The more Epogen, that is.
Just when you thought it wouldn't get any worse for Amgen, a new study published in the Journal of the American Medical Association suggests that for-profit dialysis chains are routinely administering higher doses of Epogen than necessary, thanks to the incentivizing nature of Medicare reimbursement.
Larger doses mean more cash for the dialysis centers, but may boost red blood cells beyond what FDA considers safe. New guidelines suggest going beyond the recommended maximum 12g/dL may cause "an increased number of deaths and of non-fatal heart attacks, strokes, heart failure, and blood clots." All four of the largest for-profit chains administered siginificantly more epoetin than the largest non-profit chains, according to the study.
The more epoetin used in dialysis-related anemia (where the market is all Amgen's), the more profit. And epoetin use is certainly on the rise. According to the study:
"... between 1991 and 2005, the mean dose of epoetin increased about 4-fold in dialysis patients. Today, epoetin therapy is the largest single Medicare drug expenditure totaling $1.8 billion in 2004 (an increase of 17% from 2003) and epoetin comprised 11% of all Medicare ESRD costs."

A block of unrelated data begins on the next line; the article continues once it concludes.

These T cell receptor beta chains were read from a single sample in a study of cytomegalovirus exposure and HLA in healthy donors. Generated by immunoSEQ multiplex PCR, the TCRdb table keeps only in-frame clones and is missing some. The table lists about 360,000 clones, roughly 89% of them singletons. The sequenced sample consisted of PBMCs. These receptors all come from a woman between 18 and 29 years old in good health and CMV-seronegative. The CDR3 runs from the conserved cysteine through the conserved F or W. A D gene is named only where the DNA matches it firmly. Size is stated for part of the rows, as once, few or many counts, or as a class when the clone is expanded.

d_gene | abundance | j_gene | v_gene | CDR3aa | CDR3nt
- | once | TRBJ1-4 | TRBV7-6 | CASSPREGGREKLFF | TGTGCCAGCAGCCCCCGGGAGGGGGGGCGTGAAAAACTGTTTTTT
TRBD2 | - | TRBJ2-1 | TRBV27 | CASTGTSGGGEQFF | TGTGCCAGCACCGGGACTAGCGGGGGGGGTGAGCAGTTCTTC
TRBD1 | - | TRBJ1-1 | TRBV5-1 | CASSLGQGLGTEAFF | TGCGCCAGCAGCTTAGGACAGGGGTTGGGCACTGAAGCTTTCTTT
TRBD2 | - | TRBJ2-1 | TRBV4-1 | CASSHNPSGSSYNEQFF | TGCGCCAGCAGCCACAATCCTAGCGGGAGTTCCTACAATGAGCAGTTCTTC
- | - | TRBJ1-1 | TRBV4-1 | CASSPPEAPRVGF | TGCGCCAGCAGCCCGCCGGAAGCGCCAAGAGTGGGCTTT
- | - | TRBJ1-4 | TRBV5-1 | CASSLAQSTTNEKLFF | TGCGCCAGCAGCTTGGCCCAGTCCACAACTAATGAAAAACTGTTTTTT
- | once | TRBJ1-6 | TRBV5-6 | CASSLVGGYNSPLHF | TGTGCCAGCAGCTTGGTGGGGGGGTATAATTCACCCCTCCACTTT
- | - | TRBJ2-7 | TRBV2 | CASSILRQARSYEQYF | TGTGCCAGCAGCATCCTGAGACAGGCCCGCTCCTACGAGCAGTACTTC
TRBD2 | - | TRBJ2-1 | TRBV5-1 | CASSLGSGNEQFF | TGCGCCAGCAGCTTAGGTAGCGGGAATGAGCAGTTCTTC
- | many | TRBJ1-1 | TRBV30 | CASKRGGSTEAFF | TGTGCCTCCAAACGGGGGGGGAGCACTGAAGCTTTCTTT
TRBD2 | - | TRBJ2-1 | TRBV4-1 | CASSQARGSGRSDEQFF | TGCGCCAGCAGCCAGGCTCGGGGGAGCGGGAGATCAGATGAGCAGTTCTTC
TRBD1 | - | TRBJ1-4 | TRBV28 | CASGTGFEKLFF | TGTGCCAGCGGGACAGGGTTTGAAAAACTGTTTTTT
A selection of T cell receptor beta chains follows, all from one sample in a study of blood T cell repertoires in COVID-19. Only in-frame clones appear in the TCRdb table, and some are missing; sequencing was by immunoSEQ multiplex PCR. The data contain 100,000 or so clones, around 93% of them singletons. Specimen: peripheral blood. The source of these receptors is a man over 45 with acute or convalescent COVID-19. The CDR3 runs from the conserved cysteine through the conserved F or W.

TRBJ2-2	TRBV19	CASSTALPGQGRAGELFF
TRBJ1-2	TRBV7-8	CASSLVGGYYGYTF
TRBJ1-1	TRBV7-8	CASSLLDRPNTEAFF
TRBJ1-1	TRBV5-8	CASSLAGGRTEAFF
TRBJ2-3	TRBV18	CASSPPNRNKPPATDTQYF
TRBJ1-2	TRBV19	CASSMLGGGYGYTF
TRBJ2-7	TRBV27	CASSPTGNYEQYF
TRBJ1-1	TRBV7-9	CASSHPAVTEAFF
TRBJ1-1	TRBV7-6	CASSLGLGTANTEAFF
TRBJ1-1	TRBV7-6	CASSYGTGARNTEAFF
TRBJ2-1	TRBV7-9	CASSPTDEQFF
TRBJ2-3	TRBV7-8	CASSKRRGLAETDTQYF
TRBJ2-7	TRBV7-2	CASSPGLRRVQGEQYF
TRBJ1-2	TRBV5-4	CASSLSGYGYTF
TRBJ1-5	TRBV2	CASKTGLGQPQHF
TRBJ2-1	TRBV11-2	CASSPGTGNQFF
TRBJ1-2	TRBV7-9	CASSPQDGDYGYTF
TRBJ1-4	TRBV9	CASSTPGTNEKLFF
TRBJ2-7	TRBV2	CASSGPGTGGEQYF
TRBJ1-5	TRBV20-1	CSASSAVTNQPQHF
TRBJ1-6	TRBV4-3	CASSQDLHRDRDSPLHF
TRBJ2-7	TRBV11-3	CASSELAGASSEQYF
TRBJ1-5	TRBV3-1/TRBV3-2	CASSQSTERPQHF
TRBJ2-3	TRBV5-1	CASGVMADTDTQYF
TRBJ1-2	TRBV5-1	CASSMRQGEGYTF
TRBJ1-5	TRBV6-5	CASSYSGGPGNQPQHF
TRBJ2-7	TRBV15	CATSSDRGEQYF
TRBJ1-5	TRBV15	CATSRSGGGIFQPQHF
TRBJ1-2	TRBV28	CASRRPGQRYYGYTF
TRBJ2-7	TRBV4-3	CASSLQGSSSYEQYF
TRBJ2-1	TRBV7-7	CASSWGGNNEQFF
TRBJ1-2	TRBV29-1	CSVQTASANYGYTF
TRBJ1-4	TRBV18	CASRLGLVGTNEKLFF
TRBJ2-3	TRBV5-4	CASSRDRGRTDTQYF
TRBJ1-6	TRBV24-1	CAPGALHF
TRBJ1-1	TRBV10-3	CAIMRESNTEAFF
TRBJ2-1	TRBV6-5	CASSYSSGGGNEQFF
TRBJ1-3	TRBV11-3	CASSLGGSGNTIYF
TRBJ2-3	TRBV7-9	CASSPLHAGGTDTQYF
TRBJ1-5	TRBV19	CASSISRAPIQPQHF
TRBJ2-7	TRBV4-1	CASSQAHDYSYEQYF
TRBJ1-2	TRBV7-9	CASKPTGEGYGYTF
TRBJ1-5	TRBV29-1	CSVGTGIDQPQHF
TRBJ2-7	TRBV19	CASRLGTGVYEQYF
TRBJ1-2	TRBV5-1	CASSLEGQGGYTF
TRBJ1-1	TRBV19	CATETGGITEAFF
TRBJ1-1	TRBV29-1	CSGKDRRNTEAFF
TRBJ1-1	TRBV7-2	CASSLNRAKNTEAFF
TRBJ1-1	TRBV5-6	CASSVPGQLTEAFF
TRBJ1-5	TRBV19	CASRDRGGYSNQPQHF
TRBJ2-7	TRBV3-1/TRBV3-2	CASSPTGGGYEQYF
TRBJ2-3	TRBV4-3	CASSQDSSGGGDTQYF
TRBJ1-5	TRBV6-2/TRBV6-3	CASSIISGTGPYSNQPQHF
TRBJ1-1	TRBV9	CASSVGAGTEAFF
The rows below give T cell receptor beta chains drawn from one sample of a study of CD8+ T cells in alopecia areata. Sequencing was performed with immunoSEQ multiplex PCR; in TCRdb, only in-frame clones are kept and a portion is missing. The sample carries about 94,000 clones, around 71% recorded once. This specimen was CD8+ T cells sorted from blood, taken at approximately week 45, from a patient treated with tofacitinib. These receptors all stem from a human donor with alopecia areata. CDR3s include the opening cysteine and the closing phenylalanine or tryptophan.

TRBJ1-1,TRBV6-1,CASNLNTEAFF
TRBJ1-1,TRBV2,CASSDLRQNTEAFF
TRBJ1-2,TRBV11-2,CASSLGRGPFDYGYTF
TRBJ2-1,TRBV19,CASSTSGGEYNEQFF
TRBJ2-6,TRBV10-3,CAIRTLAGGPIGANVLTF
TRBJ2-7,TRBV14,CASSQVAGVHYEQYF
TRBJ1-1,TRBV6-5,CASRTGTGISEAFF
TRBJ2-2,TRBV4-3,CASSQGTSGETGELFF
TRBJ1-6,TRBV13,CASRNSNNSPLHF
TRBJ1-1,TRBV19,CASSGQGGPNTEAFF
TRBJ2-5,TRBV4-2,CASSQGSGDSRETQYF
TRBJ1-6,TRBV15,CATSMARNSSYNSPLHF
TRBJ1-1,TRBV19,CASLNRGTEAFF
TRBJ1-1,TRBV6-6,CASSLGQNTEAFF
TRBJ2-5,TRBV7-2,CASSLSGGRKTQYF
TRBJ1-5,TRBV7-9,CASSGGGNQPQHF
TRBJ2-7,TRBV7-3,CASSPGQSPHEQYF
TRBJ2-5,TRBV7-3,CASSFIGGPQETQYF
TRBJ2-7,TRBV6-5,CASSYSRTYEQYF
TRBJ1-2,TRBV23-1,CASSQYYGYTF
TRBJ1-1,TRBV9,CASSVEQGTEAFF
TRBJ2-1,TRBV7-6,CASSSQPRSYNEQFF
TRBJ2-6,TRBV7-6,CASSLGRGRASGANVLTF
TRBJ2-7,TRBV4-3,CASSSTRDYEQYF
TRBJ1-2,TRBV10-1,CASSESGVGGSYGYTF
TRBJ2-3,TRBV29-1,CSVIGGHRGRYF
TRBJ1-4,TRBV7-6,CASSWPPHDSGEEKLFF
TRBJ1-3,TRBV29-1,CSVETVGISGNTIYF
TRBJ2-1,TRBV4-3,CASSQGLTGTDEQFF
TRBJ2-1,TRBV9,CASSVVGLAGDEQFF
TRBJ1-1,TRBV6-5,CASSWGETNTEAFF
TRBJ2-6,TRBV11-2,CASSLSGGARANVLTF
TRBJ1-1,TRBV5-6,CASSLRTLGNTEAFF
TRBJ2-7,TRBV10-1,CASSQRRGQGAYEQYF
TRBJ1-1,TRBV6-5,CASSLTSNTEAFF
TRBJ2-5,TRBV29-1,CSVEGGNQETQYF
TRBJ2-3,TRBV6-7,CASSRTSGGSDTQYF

As we noted last week upon the escape of Amgen CFO Richard Nanula, and as the usual suspects in the pharma blogosphere point out, things are far from rosy at Amgen these days, where the stock is at a 2-year low. FDA warnings, safety concerns across the board, lawsuits, even potential biogeneric competition: Amgen's EPO franchise is under siege. We'll take a look at where the Big Biotech will turn next in the May IN VIVO.